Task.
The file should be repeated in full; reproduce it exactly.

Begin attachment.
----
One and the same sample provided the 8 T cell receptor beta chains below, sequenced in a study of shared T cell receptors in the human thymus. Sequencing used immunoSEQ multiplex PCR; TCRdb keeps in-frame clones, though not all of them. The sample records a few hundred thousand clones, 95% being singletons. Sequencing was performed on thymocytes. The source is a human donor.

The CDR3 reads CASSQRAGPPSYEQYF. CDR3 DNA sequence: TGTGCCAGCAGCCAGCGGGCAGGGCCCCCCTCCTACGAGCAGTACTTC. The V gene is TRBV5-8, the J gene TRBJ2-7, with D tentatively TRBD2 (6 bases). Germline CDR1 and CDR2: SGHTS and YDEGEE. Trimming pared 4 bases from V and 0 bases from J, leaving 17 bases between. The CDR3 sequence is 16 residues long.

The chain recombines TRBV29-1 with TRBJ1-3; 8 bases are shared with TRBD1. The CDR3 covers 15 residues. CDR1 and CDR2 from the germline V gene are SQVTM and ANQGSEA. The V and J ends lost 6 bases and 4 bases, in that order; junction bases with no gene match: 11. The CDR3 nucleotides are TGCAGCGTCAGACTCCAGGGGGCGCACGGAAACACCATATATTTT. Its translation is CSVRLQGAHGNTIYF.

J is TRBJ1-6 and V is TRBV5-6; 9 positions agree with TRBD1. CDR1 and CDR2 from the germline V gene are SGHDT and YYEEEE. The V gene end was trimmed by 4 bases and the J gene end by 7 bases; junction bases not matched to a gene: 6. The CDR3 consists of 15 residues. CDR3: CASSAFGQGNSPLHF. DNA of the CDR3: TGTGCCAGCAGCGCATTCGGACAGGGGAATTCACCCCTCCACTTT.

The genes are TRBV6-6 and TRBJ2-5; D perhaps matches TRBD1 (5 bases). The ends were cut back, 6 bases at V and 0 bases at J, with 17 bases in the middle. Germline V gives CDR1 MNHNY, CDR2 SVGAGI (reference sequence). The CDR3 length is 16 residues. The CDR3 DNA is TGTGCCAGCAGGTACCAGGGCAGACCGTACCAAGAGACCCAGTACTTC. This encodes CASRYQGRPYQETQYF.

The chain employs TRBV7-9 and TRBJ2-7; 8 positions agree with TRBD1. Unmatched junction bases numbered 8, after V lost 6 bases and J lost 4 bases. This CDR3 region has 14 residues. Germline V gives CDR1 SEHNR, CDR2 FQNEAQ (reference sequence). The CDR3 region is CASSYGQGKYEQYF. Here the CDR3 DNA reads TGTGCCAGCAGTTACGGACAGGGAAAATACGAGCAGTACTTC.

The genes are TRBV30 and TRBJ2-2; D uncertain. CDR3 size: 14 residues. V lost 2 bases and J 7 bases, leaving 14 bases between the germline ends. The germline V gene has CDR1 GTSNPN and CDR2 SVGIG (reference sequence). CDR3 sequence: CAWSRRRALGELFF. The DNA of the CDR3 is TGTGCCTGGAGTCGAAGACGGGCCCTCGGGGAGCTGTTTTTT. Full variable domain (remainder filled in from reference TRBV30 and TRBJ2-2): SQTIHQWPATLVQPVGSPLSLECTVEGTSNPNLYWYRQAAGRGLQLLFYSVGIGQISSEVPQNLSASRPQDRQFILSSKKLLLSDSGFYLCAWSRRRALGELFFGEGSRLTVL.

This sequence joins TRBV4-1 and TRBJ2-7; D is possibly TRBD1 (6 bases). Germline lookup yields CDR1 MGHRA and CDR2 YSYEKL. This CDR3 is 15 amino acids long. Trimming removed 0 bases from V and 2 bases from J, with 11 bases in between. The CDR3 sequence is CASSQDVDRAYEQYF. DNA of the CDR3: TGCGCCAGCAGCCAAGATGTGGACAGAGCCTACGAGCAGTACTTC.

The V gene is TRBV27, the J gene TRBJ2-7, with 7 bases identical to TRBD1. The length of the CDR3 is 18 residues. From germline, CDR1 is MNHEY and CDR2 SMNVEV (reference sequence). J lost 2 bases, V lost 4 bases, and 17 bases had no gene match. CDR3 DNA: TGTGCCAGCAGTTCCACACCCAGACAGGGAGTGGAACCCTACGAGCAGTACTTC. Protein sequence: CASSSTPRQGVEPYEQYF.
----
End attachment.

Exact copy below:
One and the same sample provided the 8 T cell receptor beta chains below, sequenced in a study of shared T cell receptors in the human thymus. Sequencing used immunoSEQ multiplex PCR; TCRdb keeps in-frame clones, though not all of them. The sample records a few hundred thousand clones, 95% being singletons. Sequencing was performed on thymocytes. The source is a human donor.

The CDR3 reads CASSQRAGPPSYEQYF. CDR3 DNA sequence: TGTGCCAGCAGCCAGCGGGCAGGGCCCCCCTCCTACGAGCAGTACTTC. The V gene is TRBV5-8, the J gene TRBJ2-7, with D tentatively TRBD2 (6 bases). Germline CDR1 and CDR2: SGHTS and YDEGEE. Trimming pared 4 bases from V and 0 bases from J, leaving 17 bases between. The CDR3 sequence is 16 residues long.

The chain recombines TRBV29-1 with TRBJ1-3; 8 bases are shared with TRBD1. The CDR3 covers 15 residues. CDR1 and CDR2 from the germline V gene are SQVTM and ANQGSEA. The V and J ends lost 6 bases and 4 bases, in that order; junction bases with no gene match: 11. The CDR3 nucleotides are TGCAGCGTCAGACTCCAGGGGGCGCACGGAAACACCATATATTTT. Its translation is CSVRLQGAHGNTIYF.

J is TRBJ1-6 and V is TRBV5-6; 9 positions agree with TRBD1. CDR1 and CDR2 from the germline V gene are SGHDT and YYEEEE. The V gene end was trimmed by 4 bases and the J gene end by 7 bases; junction bases not matched to a gene: 6. The CDR3 consists of 15 residues. CDR3: CASSAFGQGNSPLHF. DNA of the CDR3: TGTGCCAGCAGCGCATTCGGACAGGGGAATTCACCCCTCCACTTT.

The genes are TRBV6-6 and TRBJ2-5; D perhaps matches TRBD1 (5 bases). The ends were cut back, 6 bases at V and 0 bases at J, with 17 bases in the middle. Germline V gives CDR1 MNHNY, CDR2 SVGAGI (reference sequence). The CDR3 length is 16 residues. The CDR3 DNA is TGTGCCAGCAGGTACCAGGGCAGACCGTACCAAGAGACCCAGTACTTC. This encodes CASRYQGRPYQETQYF.

The chain employs TRBV7-9 and TRBJ2-7; 8 positions agree with TRBD1. Unmatched junction bases numbered 8, after V lost 6 bases and J lost 4 bases. This CDR3 region has 14 residues. Germline V gives CDR1 SEHNR, CDR2 FQNEAQ (reference sequence). The CDR3 region is CASSYGQGKYEQYF. Here the CDR3 DNA reads TGTGCCAGCAGTTACGGACAGGGAAAATACGAGCAGTACTTC.

The genes are TRBV30 and TRBJ2-2; D uncertain. CDR3 size: 14 residues. V lost 2 bases and J 7 bases, leaving 14 bases between the germline ends. The germline V gene has CDR1 GTSNPN and CDR2 SVGIG (reference sequence). CDR3 sequence: CAWSRRRALGELFF. The DNA of the CDR3 is TGTGCCTGGAGTCGAAGACGGGCCCTCGGGGAGCTGTTTTTT. Full variable domain (remainder filled in from reference TRBV30 and TRBJ2-2): SQTIHQWPATLVQPVGSPLSLECTVEGTSNPNLYWYRQAAGRGLQLLFYSVGIGQISSEVPQNLSASRPQDRQFILSSKKLLLSDSGFYLCAWSRRRALGELFFGEGSRLTVL.

This sequence joins TRBV4-1 and TRBJ2-7; D is possibly TRBD1 (6 bases). Germline lookup yields CDR1 MGHRA and CDR2 YSYEKL. This CDR3 is 15 amino acids long. Trimming removed 0 bases from V and 2 bases from J, with 11 bases in between. The CDR3 sequence is CASSQDVDRAYEQYF. DNA of the CDR3: TGCGCCAGCAGCCAAGATGTGGACAGAGCCTACGAGCAGTACTTC.

The V gene is TRBV27, the J gene TRBJ2-7, with 7 bases identical to TRBD1. The length of the CDR3 is 18 residues. From germline, CDR1 is MNHEY and CDR2 SMNVEV (reference sequence). J lost 2 bases, V lost 4 bases, and 17 bases had no gene match. CDR3 DNA: TGTGCCAGCAGTTCCACACCCAGACAGGGAGTGGAACCCTACGAGCAGTACTTC. Protein sequence: CASSSTPRQGVEPYEQYF.